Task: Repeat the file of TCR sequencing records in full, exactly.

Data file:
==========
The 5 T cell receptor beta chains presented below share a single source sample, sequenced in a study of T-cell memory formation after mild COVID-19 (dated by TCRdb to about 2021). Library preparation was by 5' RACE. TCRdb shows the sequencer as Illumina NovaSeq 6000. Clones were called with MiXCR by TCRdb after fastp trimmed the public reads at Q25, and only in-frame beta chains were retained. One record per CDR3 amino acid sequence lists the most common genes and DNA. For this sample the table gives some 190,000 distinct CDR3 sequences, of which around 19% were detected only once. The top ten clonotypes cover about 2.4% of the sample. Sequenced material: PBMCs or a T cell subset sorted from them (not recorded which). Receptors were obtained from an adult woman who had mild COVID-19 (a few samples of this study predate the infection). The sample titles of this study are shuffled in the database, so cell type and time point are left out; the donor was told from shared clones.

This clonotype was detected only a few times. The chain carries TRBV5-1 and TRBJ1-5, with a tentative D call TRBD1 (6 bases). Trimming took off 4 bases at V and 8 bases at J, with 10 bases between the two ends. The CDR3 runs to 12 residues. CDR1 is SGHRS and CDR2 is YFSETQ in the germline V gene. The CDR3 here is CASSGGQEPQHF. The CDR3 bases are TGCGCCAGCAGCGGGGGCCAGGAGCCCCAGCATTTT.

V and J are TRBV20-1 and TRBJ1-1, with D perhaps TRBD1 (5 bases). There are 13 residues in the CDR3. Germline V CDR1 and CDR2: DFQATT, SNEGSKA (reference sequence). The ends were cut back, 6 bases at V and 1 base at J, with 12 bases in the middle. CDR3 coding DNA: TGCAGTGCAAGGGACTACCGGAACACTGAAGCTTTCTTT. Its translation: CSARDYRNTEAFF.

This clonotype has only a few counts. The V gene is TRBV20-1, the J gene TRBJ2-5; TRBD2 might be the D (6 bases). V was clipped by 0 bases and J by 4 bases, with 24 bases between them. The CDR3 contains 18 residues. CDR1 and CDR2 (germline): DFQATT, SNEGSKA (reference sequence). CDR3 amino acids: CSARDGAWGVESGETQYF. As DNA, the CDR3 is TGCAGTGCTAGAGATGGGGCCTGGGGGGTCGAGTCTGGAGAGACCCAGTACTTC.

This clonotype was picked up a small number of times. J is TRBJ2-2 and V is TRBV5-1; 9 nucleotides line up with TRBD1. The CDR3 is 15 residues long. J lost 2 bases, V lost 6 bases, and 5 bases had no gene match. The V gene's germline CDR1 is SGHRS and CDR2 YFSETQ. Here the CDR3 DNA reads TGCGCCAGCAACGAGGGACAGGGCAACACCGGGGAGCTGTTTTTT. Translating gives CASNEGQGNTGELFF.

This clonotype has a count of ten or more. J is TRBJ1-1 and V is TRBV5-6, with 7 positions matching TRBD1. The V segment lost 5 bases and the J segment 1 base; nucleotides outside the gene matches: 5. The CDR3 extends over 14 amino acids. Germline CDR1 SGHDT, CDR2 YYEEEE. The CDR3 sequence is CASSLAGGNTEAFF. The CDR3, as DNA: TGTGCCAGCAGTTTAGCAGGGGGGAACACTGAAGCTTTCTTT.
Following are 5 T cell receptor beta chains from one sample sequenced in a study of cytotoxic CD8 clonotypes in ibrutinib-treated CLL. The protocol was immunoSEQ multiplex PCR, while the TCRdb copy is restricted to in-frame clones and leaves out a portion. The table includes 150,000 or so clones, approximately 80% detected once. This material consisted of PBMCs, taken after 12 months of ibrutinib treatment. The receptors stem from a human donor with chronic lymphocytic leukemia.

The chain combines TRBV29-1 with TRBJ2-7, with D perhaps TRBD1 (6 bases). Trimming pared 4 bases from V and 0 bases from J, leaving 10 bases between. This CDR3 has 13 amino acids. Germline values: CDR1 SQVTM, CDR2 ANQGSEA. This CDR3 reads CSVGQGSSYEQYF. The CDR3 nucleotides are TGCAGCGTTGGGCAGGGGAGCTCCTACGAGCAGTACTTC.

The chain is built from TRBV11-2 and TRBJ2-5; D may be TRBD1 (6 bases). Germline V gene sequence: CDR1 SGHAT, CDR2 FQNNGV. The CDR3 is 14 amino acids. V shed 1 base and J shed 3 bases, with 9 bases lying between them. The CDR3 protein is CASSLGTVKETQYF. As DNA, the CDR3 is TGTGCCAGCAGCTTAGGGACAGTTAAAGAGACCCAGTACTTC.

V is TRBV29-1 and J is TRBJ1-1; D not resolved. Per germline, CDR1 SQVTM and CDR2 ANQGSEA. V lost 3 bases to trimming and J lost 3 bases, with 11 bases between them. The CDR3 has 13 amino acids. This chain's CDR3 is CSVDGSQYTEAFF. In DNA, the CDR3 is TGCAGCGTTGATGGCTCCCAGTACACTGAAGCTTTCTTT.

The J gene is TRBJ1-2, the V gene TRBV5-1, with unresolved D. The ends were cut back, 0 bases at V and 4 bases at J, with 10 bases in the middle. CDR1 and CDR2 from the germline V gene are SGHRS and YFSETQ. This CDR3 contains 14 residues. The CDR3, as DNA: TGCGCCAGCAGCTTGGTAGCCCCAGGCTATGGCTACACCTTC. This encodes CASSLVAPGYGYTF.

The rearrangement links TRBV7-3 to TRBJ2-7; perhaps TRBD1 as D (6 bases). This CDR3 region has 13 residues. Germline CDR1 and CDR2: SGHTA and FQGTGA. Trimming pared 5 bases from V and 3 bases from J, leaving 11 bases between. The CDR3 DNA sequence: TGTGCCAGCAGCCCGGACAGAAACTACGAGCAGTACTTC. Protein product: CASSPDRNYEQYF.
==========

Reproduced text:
The 5 T cell receptor beta chains presented below share a single source sample, sequenced in a study of T-cell memory formation after mild COVID-19 (dated by TCRdb to about 2021). Library preparation was by 5' RACE. TCRdb shows the sequencer as Illumina NovaSeq 6000. Clones were called with MiXCR by TCRdb after fastp trimmed the public reads at Q25, and only in-frame beta chains were retained. One record per CDR3 amino acid sequence lists the most common genes and DNA. For this sample the table gives some 190,000 distinct CDR3 sequences, of which around 19% were detected only once. The top ten clonotypes cover about 2.4% of the sample. Sequenced material: PBMCs or a T cell subset sorted from them (not recorded which). Receptors were obtained from an adult woman who had mild COVID-19 (a few samples of this study predate the infection). The sample titles of this study are shuffled in the database, so cell type and time point are left out; the donor was told from shared clones.

This clonotype was detected only a few times. The chain carries TRBV5-1 and TRBJ1-5, with a tentative D call TRBD1 (6 bases). Trimming took off 4 bases at V and 8 bases at J, with 10 bases between the two ends. The CDR3 runs to 12 residues. CDR1 is SGHRS and CDR2 is YFSETQ in the germline V gene. The CDR3 here is CASSGGQEPQHF. The CDR3 bases are TGCGCCAGCAGCGGGGGCCAGGAGCCCCAGCATTTT.

V and J are TRBV20-1 and TRBJ1-1, with D perhaps TRBD1 (5 bases). There are 13 residues in the CDR3. Germline V CDR1 and CDR2: DFQATT, SNEGSKA (reference sequence). The ends were cut back, 6 bases at V and 1 base at J, with 12 bases in the middle. CDR3 coding DNA: TGCAGTGCAAGGGACTACCGGAACACTGAAGCTTTCTTT. Its translation: CSARDYRNTEAFF.

This clonotype has only a few counts. The V gene is TRBV20-1, the J gene TRBJ2-5; TRBD2 might be the D (6 bases). V was clipped by 0 bases and J by 4 bases, with 24 bases between them. The CDR3 contains 18 residues. CDR1 and CDR2 (germline): DFQATT, SNEGSKA (reference sequence). CDR3 amino acids: CSARDGAWGVESGETQYF. As DNA, the CDR3 is TGCAGTGCTAGAGATGGGGCCTGGGGGGTCGAGTCTGGAGAGACCCAGTACTTC.

This clonotype was picked up a small number of times. J is TRBJ2-2 and V is TRBV5-1; 9 nucleotides line up with TRBD1. The CDR3 is 15 residues long. J lost 2 bases, V lost 6 bases, and 5 bases had no gene match. The V gene's germline CDR1 is SGHRS and CDR2 YFSETQ. Here the CDR3 DNA reads TGCGCCAGCAACGAGGGACAGGGCAACACCGGGGAGCTGTTTTTT. Translating gives CASNEGQGNTGELFF.

This clonotype has a count of ten or more. J is TRBJ1-1 and V is TRBV5-6, with 7 positions matching TRBD1. The V segment lost 5 bases and the J segment 1 base; nucleotides outside the gene matches: 5. The CDR3 extends over 14 amino acids. Germline CDR1 SGHDT, CDR2 YYEEEE. The CDR3 sequence is CASSLAGGNTEAFF. The CDR3, as DNA: TGTGCCAGCAGTTTAGCAGGGGGGAACACTGAAGCTTTCTTT.
Following are 5 T cell receptor beta chains from one sample sequenced in a study of cytotoxic CD8 clonotypes in ibrutinib-treated CLL. The protocol was immunoSEQ multiplex PCR, while the TCRdb copy is restricted to in-frame clones and leaves out a portion. The table includes 150,000 or so clones, approximately 80% detected once. This material consisted of PBMCs, taken after 12 months of ibrutinib treatment. The receptors stem from a human donor with chronic lymphocytic leukemia.

The chain combines TRBV29-1 with TRBJ2-7, with D perhaps TRBD1 (6 bases). Trimming pared 4 bases from V and 0 bases from J, leaving 10 bases between. This CDR3 has 13 amino acids. Germline values: CDR1 SQVTM, CDR2 ANQGSEA. This CDR3 reads CSVGQGSSYEQYF. The CDR3 nucleotides are TGCAGCGTTGGGCAGGGGAGCTCCTACGAGCAGTACTTC.

The chain is built from TRBV11-2 and TRBJ2-5; D may be TRBD1 (6 bases). Germline V gene sequence: CDR1 SGHAT, CDR2 FQNNGV. The CDR3 is 14 amino acids. V shed 1 base and J shed 3 bases, with 9 bases lying between them. The CDR3 protein is CASSLGTVKETQYF. As DNA, the CDR3 is TGTGCCAGCAGCTTAGGGACAGTTAAAGAGACCCAGTACTTC.

V is TRBV29-1 and J is TRBJ1-1; D not resolved. Per germline, CDR1 SQVTM and CDR2 ANQGSEA. V lost 3 bases to trimming and J lost 3 bases, with 11 bases between them. The CDR3 has 13 amino acids. This chain's CDR3 is CSVDGSQYTEAFF. In DNA, the CDR3 is TGCAGCGTTGATGGCTCCCAGTACACTGAAGCTTTCTTT.

The J gene is TRBJ1-2, the V gene TRBV5-1, with unresolved D. The ends were cut back, 0 bases at V and 4 bases at J, with 10 bases in the middle. CDR1 and CDR2 from the germline V gene are SGHRS and YFSETQ. This CDR3 contains 14 residues. The CDR3, as DNA: TGCGCCAGCAGCTTGGTAGCCCCAGGCTATGGCTACACCTTC. This encodes CASSLVAPGYGYTF.

The rearrangement links TRBV7-3 to TRBJ2-7; perhaps TRBD1 as D (6 bases). This CDR3 region has 13 residues. Germline CDR1 and CDR2: SGHTA and FQGTGA. Trimming pared 5 bases from V and 3 bases from J, leaving 11 bases between. The CDR3 DNA sequence: TGTGCCAGCAGCCCGGACAGAAACTACGAGCAGTACTTC. Protein product: CASSPDRNYEQYF.